Dr. Scott M. Baker has shown off a Wi-Fi connected button, powered by an Espressif ESP8266 microcontroller, which has only one purpose in life: to trigger a garden sprinkler system.
“The way the pipes are configured for the sprinkler system, there’s a master valve in front of the yard hydrant that I use for my garden hose (there are reasons for this, but they are due to plumbing, not due to electronics!),” Baker writes of the project. “I have a RainMachine smart sprinkler system controller, so I can easily trigger the master valve from my phone or iPad.”
“However, I don’t always have my phone on me, and it’s an extra step to open up some app and login just to be able to turn on a faucet. So, I put together this ESP8266-based remote control.”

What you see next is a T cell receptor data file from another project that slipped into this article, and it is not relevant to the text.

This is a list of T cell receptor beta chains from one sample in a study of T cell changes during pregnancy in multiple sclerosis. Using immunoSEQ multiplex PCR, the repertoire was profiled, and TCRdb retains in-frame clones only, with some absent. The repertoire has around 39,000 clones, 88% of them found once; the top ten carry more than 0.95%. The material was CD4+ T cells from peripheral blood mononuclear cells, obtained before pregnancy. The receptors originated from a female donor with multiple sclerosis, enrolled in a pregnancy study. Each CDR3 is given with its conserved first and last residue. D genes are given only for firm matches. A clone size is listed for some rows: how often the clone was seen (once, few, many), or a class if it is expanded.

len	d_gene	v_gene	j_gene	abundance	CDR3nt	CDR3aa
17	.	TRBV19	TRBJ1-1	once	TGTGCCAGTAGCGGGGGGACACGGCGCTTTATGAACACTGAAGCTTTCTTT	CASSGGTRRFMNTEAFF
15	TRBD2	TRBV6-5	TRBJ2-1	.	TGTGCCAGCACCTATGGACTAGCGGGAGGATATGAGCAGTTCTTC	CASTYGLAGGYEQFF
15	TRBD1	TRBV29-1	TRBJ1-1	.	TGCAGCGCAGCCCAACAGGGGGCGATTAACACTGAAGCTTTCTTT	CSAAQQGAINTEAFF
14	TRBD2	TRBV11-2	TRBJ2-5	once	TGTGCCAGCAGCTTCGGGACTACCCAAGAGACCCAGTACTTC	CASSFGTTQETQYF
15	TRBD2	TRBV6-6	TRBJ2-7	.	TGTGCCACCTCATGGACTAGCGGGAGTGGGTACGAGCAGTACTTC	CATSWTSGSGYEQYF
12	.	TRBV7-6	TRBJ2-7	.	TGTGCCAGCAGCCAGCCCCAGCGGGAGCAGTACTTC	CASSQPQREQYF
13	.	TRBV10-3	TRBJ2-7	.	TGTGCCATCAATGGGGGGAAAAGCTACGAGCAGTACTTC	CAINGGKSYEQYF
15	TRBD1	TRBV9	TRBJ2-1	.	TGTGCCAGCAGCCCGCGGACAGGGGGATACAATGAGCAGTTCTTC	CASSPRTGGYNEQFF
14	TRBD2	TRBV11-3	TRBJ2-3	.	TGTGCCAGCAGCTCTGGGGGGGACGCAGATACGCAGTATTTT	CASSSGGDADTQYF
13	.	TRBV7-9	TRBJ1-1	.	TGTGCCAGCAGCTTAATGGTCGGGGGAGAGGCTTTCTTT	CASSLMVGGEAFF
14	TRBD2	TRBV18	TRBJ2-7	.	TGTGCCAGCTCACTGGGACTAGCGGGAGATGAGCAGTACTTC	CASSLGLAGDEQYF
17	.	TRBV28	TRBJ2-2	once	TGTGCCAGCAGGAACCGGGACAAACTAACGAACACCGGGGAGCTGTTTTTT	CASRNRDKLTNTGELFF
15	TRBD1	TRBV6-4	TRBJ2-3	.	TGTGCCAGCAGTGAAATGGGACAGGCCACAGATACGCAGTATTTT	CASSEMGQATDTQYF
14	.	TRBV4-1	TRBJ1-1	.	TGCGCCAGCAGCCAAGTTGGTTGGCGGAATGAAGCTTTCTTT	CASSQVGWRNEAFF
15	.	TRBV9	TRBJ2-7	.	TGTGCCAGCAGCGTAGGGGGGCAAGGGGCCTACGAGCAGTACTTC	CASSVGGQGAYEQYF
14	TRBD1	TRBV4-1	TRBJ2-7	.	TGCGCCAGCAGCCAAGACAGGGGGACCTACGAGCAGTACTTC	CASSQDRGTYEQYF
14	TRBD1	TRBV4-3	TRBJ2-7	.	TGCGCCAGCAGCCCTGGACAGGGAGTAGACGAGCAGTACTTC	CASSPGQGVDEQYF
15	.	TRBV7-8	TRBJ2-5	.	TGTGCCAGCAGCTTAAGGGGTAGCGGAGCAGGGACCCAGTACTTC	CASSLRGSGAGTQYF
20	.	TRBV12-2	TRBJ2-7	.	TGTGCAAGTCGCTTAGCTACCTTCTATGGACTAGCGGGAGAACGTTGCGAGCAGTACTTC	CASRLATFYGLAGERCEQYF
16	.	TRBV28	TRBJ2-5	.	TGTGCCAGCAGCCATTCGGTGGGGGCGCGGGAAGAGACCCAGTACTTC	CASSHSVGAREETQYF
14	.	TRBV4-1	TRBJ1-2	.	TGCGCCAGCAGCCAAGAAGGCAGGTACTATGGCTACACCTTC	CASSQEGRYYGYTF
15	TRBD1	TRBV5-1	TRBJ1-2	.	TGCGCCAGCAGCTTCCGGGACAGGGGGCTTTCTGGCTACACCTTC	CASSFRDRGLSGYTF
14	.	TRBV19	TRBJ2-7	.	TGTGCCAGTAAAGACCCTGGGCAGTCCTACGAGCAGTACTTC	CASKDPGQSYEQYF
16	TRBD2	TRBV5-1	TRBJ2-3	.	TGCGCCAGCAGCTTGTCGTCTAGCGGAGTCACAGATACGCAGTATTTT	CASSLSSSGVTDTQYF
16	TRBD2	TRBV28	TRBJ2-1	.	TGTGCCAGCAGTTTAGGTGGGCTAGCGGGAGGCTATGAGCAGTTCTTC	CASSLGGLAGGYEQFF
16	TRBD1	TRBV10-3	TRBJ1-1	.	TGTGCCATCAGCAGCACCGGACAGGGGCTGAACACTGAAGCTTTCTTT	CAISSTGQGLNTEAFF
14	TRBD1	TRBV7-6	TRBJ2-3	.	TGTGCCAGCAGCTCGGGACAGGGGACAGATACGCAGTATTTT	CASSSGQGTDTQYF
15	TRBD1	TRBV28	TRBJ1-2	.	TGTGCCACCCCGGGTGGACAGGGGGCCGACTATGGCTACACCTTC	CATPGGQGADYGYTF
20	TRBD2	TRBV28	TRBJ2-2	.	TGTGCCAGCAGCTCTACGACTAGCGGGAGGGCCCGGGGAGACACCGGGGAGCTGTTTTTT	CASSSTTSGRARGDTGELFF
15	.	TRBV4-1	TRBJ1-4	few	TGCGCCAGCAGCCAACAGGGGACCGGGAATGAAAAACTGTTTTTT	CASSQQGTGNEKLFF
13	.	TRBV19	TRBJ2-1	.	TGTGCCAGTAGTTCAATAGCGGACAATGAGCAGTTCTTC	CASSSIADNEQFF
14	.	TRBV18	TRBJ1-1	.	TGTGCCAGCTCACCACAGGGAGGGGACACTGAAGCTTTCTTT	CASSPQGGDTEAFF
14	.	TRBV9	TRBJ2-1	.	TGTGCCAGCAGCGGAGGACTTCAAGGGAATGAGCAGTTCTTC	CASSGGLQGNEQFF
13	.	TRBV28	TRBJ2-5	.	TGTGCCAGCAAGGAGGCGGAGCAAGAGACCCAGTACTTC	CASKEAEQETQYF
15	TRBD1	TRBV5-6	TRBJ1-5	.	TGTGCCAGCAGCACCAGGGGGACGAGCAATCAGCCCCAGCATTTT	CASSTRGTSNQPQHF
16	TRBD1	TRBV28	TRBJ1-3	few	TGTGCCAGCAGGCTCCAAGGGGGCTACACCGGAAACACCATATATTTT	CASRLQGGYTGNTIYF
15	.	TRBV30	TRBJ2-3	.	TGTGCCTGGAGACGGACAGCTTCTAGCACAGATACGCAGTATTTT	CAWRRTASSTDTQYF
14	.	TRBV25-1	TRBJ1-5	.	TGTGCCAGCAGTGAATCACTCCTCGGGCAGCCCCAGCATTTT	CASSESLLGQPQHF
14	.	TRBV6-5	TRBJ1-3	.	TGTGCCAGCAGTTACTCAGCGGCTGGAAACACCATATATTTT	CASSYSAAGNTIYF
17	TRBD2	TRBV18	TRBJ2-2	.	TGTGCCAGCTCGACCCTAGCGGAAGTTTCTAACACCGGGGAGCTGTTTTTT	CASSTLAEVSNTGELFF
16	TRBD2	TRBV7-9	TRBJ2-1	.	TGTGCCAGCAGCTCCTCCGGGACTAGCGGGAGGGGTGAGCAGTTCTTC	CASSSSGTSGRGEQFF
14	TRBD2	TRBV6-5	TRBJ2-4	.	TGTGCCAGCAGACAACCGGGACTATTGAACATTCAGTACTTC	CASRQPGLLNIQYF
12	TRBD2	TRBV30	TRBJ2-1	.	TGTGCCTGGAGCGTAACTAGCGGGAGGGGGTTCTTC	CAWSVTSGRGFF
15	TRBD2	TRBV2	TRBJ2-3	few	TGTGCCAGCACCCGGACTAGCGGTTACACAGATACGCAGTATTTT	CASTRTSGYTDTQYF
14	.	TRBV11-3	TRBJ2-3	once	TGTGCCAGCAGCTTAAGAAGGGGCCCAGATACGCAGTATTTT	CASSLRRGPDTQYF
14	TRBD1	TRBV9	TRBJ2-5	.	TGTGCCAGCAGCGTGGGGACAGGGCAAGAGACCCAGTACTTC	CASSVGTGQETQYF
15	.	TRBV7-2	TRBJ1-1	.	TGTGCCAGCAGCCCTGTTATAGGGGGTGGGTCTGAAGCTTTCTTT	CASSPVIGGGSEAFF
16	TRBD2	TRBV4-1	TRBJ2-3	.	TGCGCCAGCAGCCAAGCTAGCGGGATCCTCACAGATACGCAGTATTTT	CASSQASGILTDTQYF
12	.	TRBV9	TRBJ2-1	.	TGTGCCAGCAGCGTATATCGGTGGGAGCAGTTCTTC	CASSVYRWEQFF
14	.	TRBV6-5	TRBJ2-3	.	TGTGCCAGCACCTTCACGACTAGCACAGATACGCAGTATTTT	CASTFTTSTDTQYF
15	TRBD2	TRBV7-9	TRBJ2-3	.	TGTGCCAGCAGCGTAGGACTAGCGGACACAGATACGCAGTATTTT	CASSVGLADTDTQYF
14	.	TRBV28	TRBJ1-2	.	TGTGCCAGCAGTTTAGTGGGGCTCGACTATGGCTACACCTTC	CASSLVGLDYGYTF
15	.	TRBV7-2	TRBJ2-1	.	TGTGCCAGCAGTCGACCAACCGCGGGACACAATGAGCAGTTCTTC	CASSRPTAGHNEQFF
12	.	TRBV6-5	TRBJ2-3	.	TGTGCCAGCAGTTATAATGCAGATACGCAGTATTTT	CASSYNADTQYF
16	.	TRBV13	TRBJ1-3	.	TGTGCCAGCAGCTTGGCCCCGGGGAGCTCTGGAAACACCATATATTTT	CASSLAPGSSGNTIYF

To avoid the need for mains electricity, Baker turned to a trio of AAA batteries which run through a Microchip MCP1700-3302E low drop-out regulator. A physical button, meanwhile, interrupts the ESP8266 from its deep sleep mode — which keeps energy consumption to a bare minimum when the device isn’t in use.
“No custom pcboards here. I assembled the regulator and its capacitors by soldering the components and wires together,” Baker explains of the physical side of the project. “Then I gunked them up good with the hot melt glue gun.”
Baker has published the source code and a schematic for anyone looking to follow in his footsteps. (📷: Dr. Scott M. Baker)
“The battery holder came from Amazon — it’s a quad AAA holder with one of the slots wired across. The button also came from Amazon, the result of a search for ‘waterproof button’ (which I’m not entirely convinced is waterproof; we’ll see). The blue case is an ‘S3 T2000 Watertight Case,’ which I’ve used in a few previous projects.”